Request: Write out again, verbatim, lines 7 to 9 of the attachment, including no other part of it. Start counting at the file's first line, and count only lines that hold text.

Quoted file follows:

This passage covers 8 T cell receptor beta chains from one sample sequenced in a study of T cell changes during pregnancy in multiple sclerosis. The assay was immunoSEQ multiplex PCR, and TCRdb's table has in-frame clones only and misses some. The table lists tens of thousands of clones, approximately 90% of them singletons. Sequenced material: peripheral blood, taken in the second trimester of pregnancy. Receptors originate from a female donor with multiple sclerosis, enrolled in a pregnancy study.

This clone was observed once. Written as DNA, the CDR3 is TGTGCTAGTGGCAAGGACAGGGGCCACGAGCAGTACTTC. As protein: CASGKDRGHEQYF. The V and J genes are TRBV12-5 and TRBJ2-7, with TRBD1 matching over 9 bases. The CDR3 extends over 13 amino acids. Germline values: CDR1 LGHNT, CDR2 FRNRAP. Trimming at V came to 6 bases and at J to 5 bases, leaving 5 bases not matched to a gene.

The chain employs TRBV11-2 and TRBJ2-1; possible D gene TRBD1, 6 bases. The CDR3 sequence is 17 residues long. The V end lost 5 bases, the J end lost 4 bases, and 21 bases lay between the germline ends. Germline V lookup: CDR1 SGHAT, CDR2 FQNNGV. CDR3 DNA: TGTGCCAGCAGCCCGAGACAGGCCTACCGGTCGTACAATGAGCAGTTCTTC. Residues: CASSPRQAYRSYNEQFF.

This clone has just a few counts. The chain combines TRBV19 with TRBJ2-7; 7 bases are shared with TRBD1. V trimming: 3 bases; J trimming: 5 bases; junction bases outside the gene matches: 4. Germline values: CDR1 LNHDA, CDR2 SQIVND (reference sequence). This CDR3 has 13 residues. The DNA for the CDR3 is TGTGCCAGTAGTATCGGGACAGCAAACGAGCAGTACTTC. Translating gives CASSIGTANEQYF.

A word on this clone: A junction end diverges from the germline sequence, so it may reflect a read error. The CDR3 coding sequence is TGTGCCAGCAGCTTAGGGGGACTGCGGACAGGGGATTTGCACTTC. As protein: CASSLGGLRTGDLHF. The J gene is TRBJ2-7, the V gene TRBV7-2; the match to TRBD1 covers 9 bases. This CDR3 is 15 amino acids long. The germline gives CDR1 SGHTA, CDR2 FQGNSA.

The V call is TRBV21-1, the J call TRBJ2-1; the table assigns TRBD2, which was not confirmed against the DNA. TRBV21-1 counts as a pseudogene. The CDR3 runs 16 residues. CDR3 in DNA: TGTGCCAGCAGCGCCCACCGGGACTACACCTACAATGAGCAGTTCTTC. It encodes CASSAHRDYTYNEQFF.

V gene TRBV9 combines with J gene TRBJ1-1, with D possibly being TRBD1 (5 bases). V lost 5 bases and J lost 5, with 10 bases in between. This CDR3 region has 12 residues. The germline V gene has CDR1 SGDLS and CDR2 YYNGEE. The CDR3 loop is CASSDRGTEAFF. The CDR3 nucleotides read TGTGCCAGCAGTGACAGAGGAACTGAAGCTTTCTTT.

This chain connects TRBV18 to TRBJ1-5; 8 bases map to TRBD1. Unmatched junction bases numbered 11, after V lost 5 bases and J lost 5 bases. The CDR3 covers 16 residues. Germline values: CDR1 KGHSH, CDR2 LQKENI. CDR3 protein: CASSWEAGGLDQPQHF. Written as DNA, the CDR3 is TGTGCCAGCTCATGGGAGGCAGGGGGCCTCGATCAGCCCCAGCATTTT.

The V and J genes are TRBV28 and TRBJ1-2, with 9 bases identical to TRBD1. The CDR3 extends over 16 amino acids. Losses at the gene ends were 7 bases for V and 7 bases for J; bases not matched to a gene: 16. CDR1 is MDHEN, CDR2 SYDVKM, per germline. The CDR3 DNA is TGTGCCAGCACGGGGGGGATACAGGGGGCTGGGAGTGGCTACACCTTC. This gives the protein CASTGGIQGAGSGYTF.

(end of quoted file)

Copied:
V gene TRBV9 combines with J gene TRBJ1-1, with D possibly being TRBD1 (5 bases). V lost 5 bases and J lost 5, with 10 bases in between. This CDR3 region has 12 residues. The germline V gene has CDR1 SGDLS and CDR2 YYNGEE. The CDR3 loop is CASSDRGTEAFF. The CDR3 nucleotides read TGTGCCAGCAGTGACAGAGGAACTGAAGCTTTCTTT.

This chain connects TRBV18 to TRBJ1-5; 8 bases map to TRBD1. Unmatched junction bases numbered 11, after V lost 5 bases and J lost 5 bases. The CDR3 covers 16 residues. Germline values: CDR1 KGHSH, CDR2 LQKENI. CDR3 protein: CASSWEAGGLDQPQHF. Written as DNA, the CDR3 is TGTGCCAGCTCATGGGAGGCAGGGGGCCTCGATCAGCCCCAGCATTTT.

The V and J genes are TRBV28 and TRBJ1-2, with 9 bases identical to TRBD1. The CDR3 extends over 16 amino acids. Losses at the gene ends were 7 bases for V and 7 bases for J; bases not matched to a gene: 16. CDR1 is MDHEN, CDR2 SYDVKM, per germline. The CDR3 DNA is TGTGCCAGCACGGGGGGGATACAGGGGGCTGGGAGTGGCTACACCTTC. This gives the protein CASTGGIQGAGSGYTF.